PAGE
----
MetatronEyes Xander and his story.

Our very first kitten with a Peritoneopericardial diaphragmatic hernia.


Before we start, we want to write this story because it is so important to always be transparent and honest with fellow breeders, as well as with you. Many people think breeding is a walk in the park, or it is all about money — which for backyard breeders it is unfortunately.
This is not the truth at all; breeding is never easy, and it can be heartbreaking. We are dealing with living beings and so much can go wrong. So we hope that this will educate the public, as well as help other breeders or pet owners who are dealing with this congenital condition.

Xander (from Alexander the Great) was born in a beautiful litter full of brown tabbies. He was the one though that had the most amazing tabby pattern we’ve ever seen!

Unfortunately the very first weeks of a newborn’s life are extremely critical.

So Xander’s brother all of a sudden developed pneumonia at 2 weeks old and after doing everything we could (including ICU 24/7 care) we lost him. It was a nightmare and unfortunately that wasn’t the end of it.

Two weeks later, Xander suddenly started losing weight and had labored breathing. This time we decided to not go to the ICU again since they did everything wrong, and got ourselves an oxygen tank, oxygen compressor, nebulizer and our main vet has been our support since day 1.
We did NOT expect that he would make it. His breathing never stopped being labored and that was a huge concern. We also always heard some type of fluid noise in his lungs, but when we brought him to our vet, there was no fluid she could hear.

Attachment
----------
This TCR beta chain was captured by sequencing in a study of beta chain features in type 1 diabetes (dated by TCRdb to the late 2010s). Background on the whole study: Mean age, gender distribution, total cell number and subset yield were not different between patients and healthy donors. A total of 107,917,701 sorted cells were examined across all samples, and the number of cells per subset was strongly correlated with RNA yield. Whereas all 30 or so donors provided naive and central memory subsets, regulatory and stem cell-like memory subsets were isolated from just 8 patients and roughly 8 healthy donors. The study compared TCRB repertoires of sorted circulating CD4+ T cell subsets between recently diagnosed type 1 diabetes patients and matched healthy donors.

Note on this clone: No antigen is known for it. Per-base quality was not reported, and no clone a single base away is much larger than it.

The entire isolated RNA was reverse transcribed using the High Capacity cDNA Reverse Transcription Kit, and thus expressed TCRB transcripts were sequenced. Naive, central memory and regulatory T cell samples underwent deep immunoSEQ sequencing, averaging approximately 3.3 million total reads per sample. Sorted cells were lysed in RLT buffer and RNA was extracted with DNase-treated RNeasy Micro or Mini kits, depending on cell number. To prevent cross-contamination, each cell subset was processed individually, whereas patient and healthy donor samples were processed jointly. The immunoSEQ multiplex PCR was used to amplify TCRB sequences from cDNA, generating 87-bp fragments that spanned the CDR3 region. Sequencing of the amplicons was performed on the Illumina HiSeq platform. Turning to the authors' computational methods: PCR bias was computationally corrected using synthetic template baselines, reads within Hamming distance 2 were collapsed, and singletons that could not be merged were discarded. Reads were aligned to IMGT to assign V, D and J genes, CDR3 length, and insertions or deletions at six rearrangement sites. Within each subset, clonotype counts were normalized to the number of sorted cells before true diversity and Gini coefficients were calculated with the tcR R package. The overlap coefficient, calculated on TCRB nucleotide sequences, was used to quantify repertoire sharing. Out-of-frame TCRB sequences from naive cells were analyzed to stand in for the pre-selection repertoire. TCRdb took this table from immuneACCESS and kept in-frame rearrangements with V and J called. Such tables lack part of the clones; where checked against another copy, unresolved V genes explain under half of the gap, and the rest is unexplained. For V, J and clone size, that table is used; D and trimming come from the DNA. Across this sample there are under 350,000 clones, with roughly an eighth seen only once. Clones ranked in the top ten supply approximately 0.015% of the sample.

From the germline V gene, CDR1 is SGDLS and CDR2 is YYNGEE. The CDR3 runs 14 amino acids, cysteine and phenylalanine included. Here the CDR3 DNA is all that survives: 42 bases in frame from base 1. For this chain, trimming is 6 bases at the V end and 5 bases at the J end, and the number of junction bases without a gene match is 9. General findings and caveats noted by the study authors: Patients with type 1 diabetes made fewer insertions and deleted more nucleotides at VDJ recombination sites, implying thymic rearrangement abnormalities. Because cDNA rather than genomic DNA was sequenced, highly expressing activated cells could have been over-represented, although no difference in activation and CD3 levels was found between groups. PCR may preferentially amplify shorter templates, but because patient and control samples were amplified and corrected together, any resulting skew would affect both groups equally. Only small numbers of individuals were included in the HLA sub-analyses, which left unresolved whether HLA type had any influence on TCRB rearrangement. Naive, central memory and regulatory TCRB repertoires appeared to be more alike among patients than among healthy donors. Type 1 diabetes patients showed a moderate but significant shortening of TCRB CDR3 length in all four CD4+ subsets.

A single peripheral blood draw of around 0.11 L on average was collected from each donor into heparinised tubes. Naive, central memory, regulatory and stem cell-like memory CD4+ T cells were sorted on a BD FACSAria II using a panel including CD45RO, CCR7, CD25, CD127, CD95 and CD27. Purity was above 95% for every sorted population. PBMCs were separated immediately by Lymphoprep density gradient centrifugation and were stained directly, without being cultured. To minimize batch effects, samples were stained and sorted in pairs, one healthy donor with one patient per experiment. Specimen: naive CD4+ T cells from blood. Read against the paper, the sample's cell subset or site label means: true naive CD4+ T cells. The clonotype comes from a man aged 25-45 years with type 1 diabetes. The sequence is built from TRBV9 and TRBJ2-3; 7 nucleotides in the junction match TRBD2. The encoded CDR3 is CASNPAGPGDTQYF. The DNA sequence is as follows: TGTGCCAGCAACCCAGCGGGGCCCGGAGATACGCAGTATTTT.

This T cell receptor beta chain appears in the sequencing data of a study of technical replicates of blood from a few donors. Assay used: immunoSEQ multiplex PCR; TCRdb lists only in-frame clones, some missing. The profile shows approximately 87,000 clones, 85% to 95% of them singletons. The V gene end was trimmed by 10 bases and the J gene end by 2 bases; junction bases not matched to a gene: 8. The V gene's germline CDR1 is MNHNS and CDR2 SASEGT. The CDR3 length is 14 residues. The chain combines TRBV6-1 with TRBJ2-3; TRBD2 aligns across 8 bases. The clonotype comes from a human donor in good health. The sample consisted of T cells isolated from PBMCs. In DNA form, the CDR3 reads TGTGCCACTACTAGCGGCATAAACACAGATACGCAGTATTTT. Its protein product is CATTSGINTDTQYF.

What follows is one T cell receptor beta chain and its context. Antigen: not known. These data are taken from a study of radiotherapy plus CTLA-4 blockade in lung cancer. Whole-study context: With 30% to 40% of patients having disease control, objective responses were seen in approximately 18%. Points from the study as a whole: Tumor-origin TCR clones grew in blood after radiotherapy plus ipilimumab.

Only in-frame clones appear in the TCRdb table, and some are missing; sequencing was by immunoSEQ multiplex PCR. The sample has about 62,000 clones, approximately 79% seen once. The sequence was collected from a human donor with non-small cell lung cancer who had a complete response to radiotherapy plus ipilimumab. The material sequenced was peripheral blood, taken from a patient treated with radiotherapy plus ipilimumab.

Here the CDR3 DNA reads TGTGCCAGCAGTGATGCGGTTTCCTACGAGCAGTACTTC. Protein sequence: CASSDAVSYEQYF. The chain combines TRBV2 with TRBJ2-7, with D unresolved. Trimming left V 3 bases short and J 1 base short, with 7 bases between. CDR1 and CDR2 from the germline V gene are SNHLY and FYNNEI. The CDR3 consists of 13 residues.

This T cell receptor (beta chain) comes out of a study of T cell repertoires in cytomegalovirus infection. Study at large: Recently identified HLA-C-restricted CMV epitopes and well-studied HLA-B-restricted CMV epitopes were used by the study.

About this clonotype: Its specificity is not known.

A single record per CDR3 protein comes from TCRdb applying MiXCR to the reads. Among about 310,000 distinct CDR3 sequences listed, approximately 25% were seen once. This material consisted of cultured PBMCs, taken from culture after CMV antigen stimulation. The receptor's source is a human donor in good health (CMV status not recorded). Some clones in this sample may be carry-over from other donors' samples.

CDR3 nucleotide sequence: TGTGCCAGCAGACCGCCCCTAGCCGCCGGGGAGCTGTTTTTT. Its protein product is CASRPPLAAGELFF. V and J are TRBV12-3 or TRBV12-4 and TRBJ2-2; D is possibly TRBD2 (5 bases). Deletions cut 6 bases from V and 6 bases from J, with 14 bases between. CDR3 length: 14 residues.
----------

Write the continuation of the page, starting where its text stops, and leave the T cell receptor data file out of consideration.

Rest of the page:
It took EVERYTHING - all day research in so many sites, so many conversations with our vet regarding different antibiotics and treatments, force feeding every 2 hours, 24/7 oxygen support - so many tears, stress and desperation.

So Xander was doing fine — always acting normal, but still always breathing a little faster. 

We always weigh our babies daily so we noticed that he lost some weight again and that he was not eating well. So we immediately put him on antibiotics again and were headed to the vet for an x-ray.

It was a shock for us to find out that the sound we were always hearing might not be fluid, but the function of his intestines. 

He has no visible lung or diaphragm on his right side. We will be doing an ultrasound with our internal medicine specialist to clarify more answers than the X-ray will resolve, but it sounds like we’re dealing with a “ Peritoneopericardial Diaphragmatic Hernia “ .

Our vet said that he is a very strong guy, and it’s possible that he could live a long life but that he is more sensitive to viruses and allergies etc. and that he will need more special care. She also said that she has other clients that have pets with one lung for different reasons, and they can have overall a positive life. 

Obviously it is a shock to us, but we kind of always wondered if it might be something structural with his organs. 

Xander’s X-ray:

DICOM Frame 0.jpeg

He is the sweetest baby ever, but we have fought so hard for him and there’s no way we will give up on him. He just needs a lot more attention and special care, because he is a little more sensitive. Our vet was cautiously optimistic (pending further diagnosis) and also said she has clients with pets in his situation that live a normal life. 

He will definitely be staying with us, and based on our specialist’s input, he will require surgery. We are now waiting on him to get a little stronger and be a little older for the surgery.

This is a first for us, but we are extremely thankful to have an incredible vet at our side that doesn’t immediately recommend euthanasia and never gives up on our babies, but instead always tries to help and think about every possibility. 

We honestly don’t know what the outcome might be, but it is our responsibility to do everything we can for him. 

Please keep our little guy in your thoughts and prayers!